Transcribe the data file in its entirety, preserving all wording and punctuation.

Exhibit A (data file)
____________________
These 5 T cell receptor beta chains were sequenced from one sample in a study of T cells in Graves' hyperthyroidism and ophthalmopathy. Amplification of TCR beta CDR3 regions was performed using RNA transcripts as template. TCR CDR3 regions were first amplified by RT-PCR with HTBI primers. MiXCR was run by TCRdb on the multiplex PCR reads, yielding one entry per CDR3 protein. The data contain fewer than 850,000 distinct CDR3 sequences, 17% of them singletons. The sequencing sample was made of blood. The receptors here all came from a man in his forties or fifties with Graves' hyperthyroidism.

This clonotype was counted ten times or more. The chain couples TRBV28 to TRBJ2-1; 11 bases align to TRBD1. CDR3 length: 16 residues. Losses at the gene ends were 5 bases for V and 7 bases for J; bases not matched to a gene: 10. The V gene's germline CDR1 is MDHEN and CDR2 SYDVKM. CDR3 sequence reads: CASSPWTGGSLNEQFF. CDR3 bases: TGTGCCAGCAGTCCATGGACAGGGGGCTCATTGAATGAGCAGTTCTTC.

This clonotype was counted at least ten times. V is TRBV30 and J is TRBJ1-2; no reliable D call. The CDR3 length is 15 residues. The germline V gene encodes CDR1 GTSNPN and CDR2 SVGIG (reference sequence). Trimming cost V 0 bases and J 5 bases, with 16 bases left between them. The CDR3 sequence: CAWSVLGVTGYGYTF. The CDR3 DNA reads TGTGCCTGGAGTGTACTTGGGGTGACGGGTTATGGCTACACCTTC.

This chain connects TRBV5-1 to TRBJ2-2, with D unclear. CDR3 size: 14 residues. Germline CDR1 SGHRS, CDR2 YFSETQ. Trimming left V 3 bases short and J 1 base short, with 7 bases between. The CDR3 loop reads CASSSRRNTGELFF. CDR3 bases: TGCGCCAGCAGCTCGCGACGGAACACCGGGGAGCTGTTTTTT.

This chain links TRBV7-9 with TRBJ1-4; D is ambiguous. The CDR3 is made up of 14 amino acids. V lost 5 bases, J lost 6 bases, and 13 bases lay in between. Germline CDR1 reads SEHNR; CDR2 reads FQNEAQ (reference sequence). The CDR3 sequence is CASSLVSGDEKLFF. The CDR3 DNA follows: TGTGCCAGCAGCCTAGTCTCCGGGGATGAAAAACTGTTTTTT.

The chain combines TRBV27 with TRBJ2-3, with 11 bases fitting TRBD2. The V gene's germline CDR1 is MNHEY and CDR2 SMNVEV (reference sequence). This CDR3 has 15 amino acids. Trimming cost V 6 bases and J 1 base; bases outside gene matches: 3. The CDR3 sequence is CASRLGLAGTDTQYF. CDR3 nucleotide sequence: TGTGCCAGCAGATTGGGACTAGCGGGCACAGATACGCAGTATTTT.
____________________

These 5 T cell receptor beta chains were sequenced from one sample in a study of T cells in Graves' hyperthyroidism and ophthalmopathy. Amplification of TCR beta CDR3 regions was performed using RNA transcripts as template. TCR CDR3 regions were first amplified by RT-PCR with HTBI primers. MiXCR was run by TCRdb on the multiplex PCR reads, yielding one entry per CDR3 protein. The data contain fewer than 850,000 distinct CDR3 sequences, 17% of them singletons. The sequencing sample was made of blood. The receptors here all came from a man in his forties or fifties with Graves' hyperthyroidism.

This clonotype was counted ten times or more. The chain couples TRBV28 to TRBJ2-1; 11 bases align to TRBD1. CDR3 length: 16 residues. Losses at the gene ends were 5 bases for V and 7 bases for J; bases not matched to a gene: 10. The V gene's germline CDR1 is MDHEN and CDR2 SYDVKM. CDR3 sequence reads: CASSPWTGGSLNEQFF. CDR3 bases: TGTGCCAGCAGTCCATGGACAGGGGGCTCATTGAATGAGCAGTTCTTC.

This clonotype was counted at least ten times. V is TRBV30 and J is TRBJ1-2; no reliable D call. The CDR3 length is 15 residues. The germline V gene encodes CDR1 GTSNPN and CDR2 SVGIG (reference sequence). Trimming cost V 0 bases and J 5 bases, with 16 bases left between them. The CDR3 sequence: CAWSVLGVTGYGYTF. The CDR3 DNA reads TGTGCCTGGAGTGTACTTGGGGTGACGGGTTATGGCTACACCTTC.

This chain connects TRBV5-1 to TRBJ2-2, with D unclear. CDR3 size: 14 residues. Germline CDR1 SGHRS, CDR2 YFSETQ. Trimming left V 3 bases short and J 1 base short, with 7 bases between. The CDR3 loop reads CASSSRRNTGELFF. CDR3 bases: TGCGCCAGCAGCTCGCGACGGAACACCGGGGAGCTGTTTTTT.

This chain links TRBV7-9 with TRBJ1-4; D is ambiguous. The CDR3 is made up of 14 amino acids. V lost 5 bases, J lost 6 bases, and 13 bases lay in between. Germline CDR1 reads SEHNR; CDR2 reads FQNEAQ (reference sequence). The CDR3 sequence is CASSLVSGDEKLFF. The CDR3 DNA follows: TGTGCCAGCAGCCTAGTCTCCGGGGATGAAAAACTGTTTTTT.

The chain combines TRBV27 with TRBJ2-3, with 11 bases fitting TRBD2. The V gene's germline CDR1 is MNHEY and CDR2 SMNVEV (reference sequence). This CDR3 has 15 amino acids. Trimming cost V 6 bases and J 1 base; bases outside gene matches: 3. The CDR3 sequence is CASRLGLAGTDTQYF. CDR3 nucleotide sequence: TGTGCCAGCAGATTGGGACTAGCGGGCACAGATACGCAGTATTTT.